Jan: We have seen Agile adoption gaining traction in the IT world over the past decade. But it has picked up in the past few years when companies realized that they are going to get a lot of value out of empowering their teams to use Agile techniques and to self-direct in their implementation projects. What they’re gaining in return is better flexibility in responding to change—because every project is going to experience some level of change—and having the ability to respond to that change is valuable.
Companies are also getting better visibility into the process and progress of their projects. There’s a lot of structure in Agile. You do a lot of planning on an ongoing basis in each sprint, you provide visibility into what you’re doing in a project, and you do demos and retrospectives at the end of each sprint. It gives the business users who are involved in the sprint and the demos confidence that the solution being built will meet their requirements.
The key in SAP Activate is that we combine Agile techniques with the fit-to-standard-driven cloud mindset. It’s not pure Agile in the sense that we start sprinting right from the beginning. We want to use the value of the SAP Model Company to confirm the fit-to-standard processes, identify the delta requirements, and then build those delta requirements in sprints.
The companies that use Agile most effectively are the ones that empower their teams to drive the decisions during the projects within the confines of the Scrum framework that we built into SAP Activate. They benefit from having the teams make a lot of these decisions and move at their own pace. In larger companies, what we also see is a set of scaling frameworks. SAP Activate supports scaling through execution of a Scrum of Scrums (a technique where representatives from different teams that are involved in a project come together to regularly coordinate) or formal scaling frameworks like the Scaled Agile Framework.
We talked a little bit about them in the book. Readers will learn about the Agile framework, its benefits, how to make it work within their SAP projects, and how it ties into these scaling frameworks in case they are already using them in their organization.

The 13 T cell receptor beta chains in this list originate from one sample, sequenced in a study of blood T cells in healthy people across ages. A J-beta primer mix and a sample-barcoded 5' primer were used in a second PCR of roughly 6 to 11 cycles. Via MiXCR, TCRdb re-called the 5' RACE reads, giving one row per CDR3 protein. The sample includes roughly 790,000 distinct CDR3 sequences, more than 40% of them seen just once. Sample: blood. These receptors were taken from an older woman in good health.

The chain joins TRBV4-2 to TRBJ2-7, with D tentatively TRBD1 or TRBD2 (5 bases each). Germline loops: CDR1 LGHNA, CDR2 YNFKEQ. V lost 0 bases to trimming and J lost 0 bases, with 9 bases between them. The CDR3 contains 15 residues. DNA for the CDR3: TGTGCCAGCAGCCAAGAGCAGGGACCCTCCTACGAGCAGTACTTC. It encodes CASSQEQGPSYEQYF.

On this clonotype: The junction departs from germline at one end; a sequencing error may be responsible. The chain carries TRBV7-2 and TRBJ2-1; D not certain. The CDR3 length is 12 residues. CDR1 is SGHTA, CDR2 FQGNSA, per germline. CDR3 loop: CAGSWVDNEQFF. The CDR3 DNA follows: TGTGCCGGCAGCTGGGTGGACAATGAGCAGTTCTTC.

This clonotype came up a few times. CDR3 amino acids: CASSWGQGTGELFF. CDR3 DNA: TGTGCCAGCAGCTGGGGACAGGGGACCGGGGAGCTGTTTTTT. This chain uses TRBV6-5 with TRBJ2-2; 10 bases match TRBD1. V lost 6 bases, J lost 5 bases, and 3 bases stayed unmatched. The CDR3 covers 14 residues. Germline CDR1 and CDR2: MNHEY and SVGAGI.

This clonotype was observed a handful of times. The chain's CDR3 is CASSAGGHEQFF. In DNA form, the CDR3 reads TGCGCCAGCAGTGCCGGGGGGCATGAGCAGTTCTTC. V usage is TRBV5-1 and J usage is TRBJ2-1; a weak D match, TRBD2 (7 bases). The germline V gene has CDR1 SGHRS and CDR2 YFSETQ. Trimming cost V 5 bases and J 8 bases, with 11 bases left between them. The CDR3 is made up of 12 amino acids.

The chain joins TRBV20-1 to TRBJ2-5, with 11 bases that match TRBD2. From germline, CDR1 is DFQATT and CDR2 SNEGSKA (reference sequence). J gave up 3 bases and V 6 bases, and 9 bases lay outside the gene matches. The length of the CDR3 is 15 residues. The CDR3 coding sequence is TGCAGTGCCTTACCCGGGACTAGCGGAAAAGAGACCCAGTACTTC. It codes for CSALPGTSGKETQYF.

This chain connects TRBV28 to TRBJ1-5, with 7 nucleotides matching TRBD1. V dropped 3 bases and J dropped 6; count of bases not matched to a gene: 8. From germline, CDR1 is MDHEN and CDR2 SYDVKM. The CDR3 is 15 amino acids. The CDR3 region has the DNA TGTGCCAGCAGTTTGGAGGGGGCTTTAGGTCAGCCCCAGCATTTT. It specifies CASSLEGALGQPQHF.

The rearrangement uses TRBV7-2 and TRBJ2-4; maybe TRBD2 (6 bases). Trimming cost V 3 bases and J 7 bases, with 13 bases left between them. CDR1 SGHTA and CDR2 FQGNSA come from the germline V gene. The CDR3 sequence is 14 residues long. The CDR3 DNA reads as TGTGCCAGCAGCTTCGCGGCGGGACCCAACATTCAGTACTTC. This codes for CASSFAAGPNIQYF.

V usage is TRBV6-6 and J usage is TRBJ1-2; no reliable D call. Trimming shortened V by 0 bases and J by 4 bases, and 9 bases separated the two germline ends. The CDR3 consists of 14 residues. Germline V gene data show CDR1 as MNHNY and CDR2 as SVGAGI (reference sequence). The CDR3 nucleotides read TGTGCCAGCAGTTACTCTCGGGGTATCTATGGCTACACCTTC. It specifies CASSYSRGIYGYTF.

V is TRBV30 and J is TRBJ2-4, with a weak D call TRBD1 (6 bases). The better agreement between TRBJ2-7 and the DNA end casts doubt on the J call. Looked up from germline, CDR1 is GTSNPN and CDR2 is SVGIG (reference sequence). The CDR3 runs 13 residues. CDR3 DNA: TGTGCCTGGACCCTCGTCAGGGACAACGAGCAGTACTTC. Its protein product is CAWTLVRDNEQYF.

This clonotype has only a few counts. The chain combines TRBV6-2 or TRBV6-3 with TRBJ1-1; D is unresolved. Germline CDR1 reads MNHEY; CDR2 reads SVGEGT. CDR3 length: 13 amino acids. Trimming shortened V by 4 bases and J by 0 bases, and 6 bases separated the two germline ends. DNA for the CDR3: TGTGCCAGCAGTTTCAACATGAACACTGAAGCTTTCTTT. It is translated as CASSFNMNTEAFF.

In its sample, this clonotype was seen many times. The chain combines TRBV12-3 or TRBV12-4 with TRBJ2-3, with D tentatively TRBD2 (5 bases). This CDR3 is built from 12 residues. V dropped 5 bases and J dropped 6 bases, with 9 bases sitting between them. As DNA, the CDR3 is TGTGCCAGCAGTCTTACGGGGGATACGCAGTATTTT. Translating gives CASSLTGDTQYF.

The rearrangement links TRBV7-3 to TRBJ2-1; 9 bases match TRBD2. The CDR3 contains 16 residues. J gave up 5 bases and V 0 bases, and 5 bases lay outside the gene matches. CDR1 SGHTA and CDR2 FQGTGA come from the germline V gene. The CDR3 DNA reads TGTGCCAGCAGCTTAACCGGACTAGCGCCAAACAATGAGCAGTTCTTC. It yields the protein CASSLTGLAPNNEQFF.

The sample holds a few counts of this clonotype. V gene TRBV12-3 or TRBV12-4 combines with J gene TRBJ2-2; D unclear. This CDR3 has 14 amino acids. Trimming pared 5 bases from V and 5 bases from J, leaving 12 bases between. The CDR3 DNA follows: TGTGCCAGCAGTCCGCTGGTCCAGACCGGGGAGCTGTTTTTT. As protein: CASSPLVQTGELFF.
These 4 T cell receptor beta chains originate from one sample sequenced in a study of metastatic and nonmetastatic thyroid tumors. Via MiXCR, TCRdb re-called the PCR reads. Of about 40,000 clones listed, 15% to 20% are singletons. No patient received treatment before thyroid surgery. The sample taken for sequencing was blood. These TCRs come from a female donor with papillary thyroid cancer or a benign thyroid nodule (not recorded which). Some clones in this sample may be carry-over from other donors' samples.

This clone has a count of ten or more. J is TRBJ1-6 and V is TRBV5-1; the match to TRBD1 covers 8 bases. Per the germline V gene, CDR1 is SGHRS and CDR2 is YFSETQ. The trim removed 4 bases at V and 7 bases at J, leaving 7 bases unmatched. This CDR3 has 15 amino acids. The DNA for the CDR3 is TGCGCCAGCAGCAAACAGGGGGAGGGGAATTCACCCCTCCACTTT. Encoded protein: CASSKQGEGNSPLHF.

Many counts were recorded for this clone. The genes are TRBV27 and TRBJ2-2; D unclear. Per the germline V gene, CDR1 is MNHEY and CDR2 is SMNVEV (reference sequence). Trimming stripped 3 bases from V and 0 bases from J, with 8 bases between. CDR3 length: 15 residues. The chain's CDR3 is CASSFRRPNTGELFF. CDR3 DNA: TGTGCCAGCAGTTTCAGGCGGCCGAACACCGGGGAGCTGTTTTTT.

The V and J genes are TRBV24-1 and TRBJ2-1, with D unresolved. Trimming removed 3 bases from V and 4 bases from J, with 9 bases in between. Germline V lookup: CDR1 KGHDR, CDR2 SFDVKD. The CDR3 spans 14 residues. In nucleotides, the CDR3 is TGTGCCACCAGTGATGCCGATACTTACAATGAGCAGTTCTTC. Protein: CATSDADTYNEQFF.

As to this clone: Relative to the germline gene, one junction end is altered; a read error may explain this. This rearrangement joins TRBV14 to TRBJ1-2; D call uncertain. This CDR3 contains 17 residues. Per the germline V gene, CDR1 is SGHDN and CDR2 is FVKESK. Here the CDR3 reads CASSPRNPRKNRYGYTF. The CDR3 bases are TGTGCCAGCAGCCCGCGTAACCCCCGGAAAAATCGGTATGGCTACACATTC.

Jim: Why should some companies consider implementing SAP S/4 HANA Cloud, and how does SAP Activate help streamline that implementation process?
Sven: Customers and partners today are much more educated than two or three years ago when you said, “cloud,” and everyone started running. They understand what the cloud is now. And after looking at thousands of projects, the high level of standardized business processes associated with the cloud do drive efficiency.
The pre-configuration is key. When you leverage that SAP Model Company as pre-configuration content, you start right away on a higher level. Cloud solutions offer agility, especially when you look at the ERP environment where we run businesses with our best practices. SAP is known for finance, manufacturing, supply chain, and procurement. Those functions are especially vital during these times. If you want to transform and adapt fast, you should ask, "Why not cloud?"
SAP S/4HANA gives companies the ability to adopt innovation much faster. We deliver innovations four times a year. On a Monday, after an upgrade, you log on. Your system perfectly includes pre-configuration into those processes that you might need tomorrow. You just turn them on with our methodology, deploy them, and they work in your solution.
It’s a perfect fit for a hybrid ERP model. Maybe you have the people, the skill sets, and the power to run the any-premise system. But in your subsidiary, or a certain workload, or a department in your company is looking at different services. There you just go standardized.
And you can connect them easily.
Standardization for some people is hard. So, we make it extendable via a platform as a service called the SAP Cloud Platform. This doesn’t punish you for standardization, but you have the freedom with a platform as a service underneath. The way SAP Activate supports all of this is important because that pre-configuration gives you ready-to-run business processes. The methodology enables fast, efficient fit-to-standard.
It’s a prescriptive and supportive capability. Prescriptive sometimes sounds negative, but in this case it is supportive guidance that SAP Activate provides through step-by-step implementation processes. It gives you guardrails for your success. And it’s updated frequently. Even the SAP Activate methodology doesn’t stand still. We learn day in and day out from customer projects. Key to that success is having a close calibration between a customer care function and our partners, consulting services, and the SAP Activate team you’re working with.
We are in very interesting times right now, where this interview is happening remotely. Customers need to get accustomed to remote processes, so we just released the playbook for remote fit-to-standard.